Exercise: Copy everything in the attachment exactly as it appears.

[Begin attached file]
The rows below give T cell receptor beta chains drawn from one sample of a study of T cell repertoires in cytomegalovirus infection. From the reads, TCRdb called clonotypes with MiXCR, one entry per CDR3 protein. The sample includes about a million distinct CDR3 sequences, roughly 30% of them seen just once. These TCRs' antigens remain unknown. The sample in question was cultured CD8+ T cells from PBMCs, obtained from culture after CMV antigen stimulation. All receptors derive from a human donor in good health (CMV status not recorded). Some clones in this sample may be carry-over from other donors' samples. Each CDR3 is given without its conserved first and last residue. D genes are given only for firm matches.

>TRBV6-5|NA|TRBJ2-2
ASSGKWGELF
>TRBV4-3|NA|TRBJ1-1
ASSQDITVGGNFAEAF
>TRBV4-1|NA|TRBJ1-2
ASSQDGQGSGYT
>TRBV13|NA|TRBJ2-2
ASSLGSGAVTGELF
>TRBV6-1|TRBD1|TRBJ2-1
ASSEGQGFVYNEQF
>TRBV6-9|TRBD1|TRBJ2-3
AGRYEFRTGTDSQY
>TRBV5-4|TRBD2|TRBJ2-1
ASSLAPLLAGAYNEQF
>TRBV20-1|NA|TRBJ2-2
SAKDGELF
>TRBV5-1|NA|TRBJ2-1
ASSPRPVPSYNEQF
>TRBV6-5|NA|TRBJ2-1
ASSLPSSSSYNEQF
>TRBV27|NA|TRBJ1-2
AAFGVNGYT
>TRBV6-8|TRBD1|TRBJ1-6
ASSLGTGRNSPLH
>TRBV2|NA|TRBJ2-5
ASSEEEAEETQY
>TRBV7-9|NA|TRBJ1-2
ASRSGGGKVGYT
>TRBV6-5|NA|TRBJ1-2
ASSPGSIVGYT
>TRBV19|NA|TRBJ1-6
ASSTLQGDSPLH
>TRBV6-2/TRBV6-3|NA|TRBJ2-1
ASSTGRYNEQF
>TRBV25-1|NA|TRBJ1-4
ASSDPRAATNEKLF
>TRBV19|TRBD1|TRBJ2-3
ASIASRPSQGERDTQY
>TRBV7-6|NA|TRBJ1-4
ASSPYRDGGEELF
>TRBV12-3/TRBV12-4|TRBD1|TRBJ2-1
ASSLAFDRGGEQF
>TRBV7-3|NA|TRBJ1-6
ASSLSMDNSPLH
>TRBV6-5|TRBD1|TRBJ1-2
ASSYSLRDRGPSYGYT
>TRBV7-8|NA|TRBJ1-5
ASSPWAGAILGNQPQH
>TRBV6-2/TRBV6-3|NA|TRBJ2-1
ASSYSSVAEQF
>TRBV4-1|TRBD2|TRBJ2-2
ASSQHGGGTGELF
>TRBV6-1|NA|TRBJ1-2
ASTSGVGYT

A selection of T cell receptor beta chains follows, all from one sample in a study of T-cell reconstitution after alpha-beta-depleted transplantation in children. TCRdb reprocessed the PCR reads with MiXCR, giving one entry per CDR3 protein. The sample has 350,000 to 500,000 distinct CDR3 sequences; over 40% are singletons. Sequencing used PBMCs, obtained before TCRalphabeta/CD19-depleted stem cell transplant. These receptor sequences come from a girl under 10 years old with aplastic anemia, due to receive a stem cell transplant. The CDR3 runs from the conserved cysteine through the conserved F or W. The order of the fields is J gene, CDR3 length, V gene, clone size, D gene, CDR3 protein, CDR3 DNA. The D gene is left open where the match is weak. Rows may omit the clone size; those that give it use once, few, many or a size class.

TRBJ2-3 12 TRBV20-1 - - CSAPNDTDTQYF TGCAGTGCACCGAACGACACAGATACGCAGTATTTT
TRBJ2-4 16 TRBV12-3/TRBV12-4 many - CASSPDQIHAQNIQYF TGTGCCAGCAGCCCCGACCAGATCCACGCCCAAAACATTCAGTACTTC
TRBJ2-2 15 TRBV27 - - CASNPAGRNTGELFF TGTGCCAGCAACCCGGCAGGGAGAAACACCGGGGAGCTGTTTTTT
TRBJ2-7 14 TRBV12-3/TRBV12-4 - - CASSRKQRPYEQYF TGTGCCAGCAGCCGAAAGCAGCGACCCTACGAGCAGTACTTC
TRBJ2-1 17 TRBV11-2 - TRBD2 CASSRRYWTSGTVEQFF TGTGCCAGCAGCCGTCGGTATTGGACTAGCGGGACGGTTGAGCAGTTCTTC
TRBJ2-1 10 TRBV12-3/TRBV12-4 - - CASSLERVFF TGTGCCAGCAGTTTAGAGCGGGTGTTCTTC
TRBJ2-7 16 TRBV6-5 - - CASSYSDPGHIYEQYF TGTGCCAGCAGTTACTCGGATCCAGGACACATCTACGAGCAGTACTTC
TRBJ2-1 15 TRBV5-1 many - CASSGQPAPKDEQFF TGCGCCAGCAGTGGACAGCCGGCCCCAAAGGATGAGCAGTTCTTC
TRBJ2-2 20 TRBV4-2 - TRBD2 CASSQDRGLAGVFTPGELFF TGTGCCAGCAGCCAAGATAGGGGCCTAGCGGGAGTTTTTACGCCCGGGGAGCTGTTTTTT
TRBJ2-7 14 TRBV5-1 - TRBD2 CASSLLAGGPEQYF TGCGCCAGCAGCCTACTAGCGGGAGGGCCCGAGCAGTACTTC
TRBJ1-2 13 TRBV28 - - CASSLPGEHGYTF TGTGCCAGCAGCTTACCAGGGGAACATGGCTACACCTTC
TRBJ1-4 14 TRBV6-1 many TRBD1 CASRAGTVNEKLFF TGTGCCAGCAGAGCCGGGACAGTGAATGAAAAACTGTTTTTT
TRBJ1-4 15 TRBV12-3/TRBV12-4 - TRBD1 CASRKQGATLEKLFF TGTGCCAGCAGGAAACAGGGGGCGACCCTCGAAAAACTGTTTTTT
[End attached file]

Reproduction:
The rows below give T cell receptor beta chains drawn from one sample of a study of T cell repertoires in cytomegalovirus infection. From the reads, TCRdb called clonotypes with MiXCR, one entry per CDR3 protein. The sample includes about a million distinct CDR3 sequences, roughly 30% of them seen just once. These TCRs' antigens remain unknown. The sample in question was cultured CD8+ T cells from PBMCs, obtained from culture after CMV antigen stimulation. All receptors derive from a human donor in good health (CMV status not recorded). Some clones in this sample may be carry-over from other donors' samples. Each CDR3 is given without its conserved first and last residue. D genes are given only for firm matches.

>TRBV6-5|NA|TRBJ2-2
ASSGKWGELF
>TRBV4-3|NA|TRBJ1-1
ASSQDITVGGNFAEAF
>TRBV4-1|NA|TRBJ1-2
ASSQDGQGSGYT
>TRBV13|NA|TRBJ2-2
ASSLGSGAVTGELF
>TRBV6-1|TRBD1|TRBJ2-1
ASSEGQGFVYNEQF
>TRBV6-9|TRBD1|TRBJ2-3
AGRYEFRTGTDSQY
>TRBV5-4|TRBD2|TRBJ2-1
ASSLAPLLAGAYNEQF
>TRBV20-1|NA|TRBJ2-2
SAKDGELF
>TRBV5-1|NA|TRBJ2-1
ASSPRPVPSYNEQF
>TRBV6-5|NA|TRBJ2-1
ASSLPSSSSYNEQF
>TRBV27|NA|TRBJ1-2
AAFGVNGYT
>TRBV6-8|TRBD1|TRBJ1-6
ASSLGTGRNSPLH
>TRBV2|NA|TRBJ2-5
ASSEEEAEETQY
>TRBV7-9|NA|TRBJ1-2
ASRSGGGKVGYT
>TRBV6-5|NA|TRBJ1-2
ASSPGSIVGYT
>TRBV19|NA|TRBJ1-6
ASSTLQGDSPLH
>TRBV6-2/TRBV6-3|NA|TRBJ2-1
ASSTGRYNEQF
>TRBV25-1|NA|TRBJ1-4
ASSDPRAATNEKLF
>TRBV19|TRBD1|TRBJ2-3
ASIASRPSQGERDTQY
>TRBV7-6|NA|TRBJ1-4
ASSPYRDGGEELF
>TRBV12-3/TRBV12-4|TRBD1|TRBJ2-1
ASSLAFDRGGEQF
>TRBV7-3|NA|TRBJ1-6
ASSLSMDNSPLH
>TRBV6-5|TRBD1|TRBJ1-2
ASSYSLRDRGPSYGYT
>TRBV7-8|NA|TRBJ1-5
ASSPWAGAILGNQPQH
>TRBV6-2/TRBV6-3|NA|TRBJ2-1
ASSYSSVAEQF
>TRBV4-1|TRBD2|TRBJ2-2
ASSQHGGGTGELF
>TRBV6-1|NA|TRBJ1-2
ASTSGVGYT

A selection of T cell receptor beta chains follows, all from one sample in a study of T-cell reconstitution after alpha-beta-depleted transplantation in children. TCRdb reprocessed the PCR reads with MiXCR, giving one entry per CDR3 protein. The sample has 350,000 to 500,000 distinct CDR3 sequences; over 40% are singletons. Sequencing used PBMCs, obtained before TCRalphabeta/CD19-depleted stem cell transplant. These receptor sequences come from a girl under 10 years old with aplastic anemia, due to receive a stem cell transplant. The CDR3 runs from the conserved cysteine through the conserved F or W. The order of the fields is J gene, CDR3 length, V gene, clone size, D gene, CDR3 protein, CDR3 DNA. The D gene is left open where the match is weak. Rows may omit the clone size; those that give it use once, few, many or a size class.

TRBJ2-3 12 TRBV20-1 - - CSAPNDTDTQYF TGCAGTGCACCGAACGACACAGATACGCAGTATTTT
TRBJ2-4 16 TRBV12-3/TRBV12-4 many - CASSPDQIHAQNIQYF TGTGCCAGCAGCCCCGACCAGATCCACGCCCAAAACATTCAGTACTTC
TRBJ2-2 15 TRBV27 - - CASNPAGRNTGELFF TGTGCCAGCAACCCGGCAGGGAGAAACACCGGGGAGCTGTTTTTT
TRBJ2-7 14 TRBV12-3/TRBV12-4 - - CASSRKQRPYEQYF TGTGCCAGCAGCCGAAAGCAGCGACCCTACGAGCAGTACTTC
TRBJ2-1 17 TRBV11-2 - TRBD2 CASSRRYWTSGTVEQFF TGTGCCAGCAGCCGTCGGTATTGGACTAGCGGGACGGTTGAGCAGTTCTTC
TRBJ2-1 10 TRBV12-3/TRBV12-4 - - CASSLERVFF TGTGCCAGCAGTTTAGAGCGGGTGTTCTTC
TRBJ2-7 16 TRBV6-5 - - CASSYSDPGHIYEQYF TGTGCCAGCAGTTACTCGGATCCAGGACACATCTACGAGCAGTACTTC
TRBJ2-1 15 TRBV5-1 many - CASSGQPAPKDEQFF TGCGCCAGCAGTGGACAGCCGGCCCCAAAGGATGAGCAGTTCTTC
TRBJ2-2 20 TRBV4-2 - TRBD2 CASSQDRGLAGVFTPGELFF TGTGCCAGCAGCCAAGATAGGGGCCTAGCGGGAGTTTTTACGCCCGGGGAGCTGTTTTTT
TRBJ2-7 14 TRBV5-1 - TRBD2 CASSLLAGGPEQYF TGCGCCAGCAGCCTACTAGCGGGAGGGCCCGAGCAGTACTTC
TRBJ1-2 13 TRBV28 - - CASSLPGEHGYTF TGTGCCAGCAGCTTACCAGGGGAACATGGCTACACCTTC
TRBJ1-4 14 TRBV6-1 many TRBD1 CASRAGTVNEKLFF TGTGCCAGCAGAGCCGGGACAGTGAATGAAAAACTGTTTTTT
TRBJ1-4 15 TRBV12-3/TRBV12-4 - TRBD1 CASRKQGATLEKLFF TGTGCCAGCAGGAAACAGGGGGCGACCCTCGAAAAACTGTTTTTT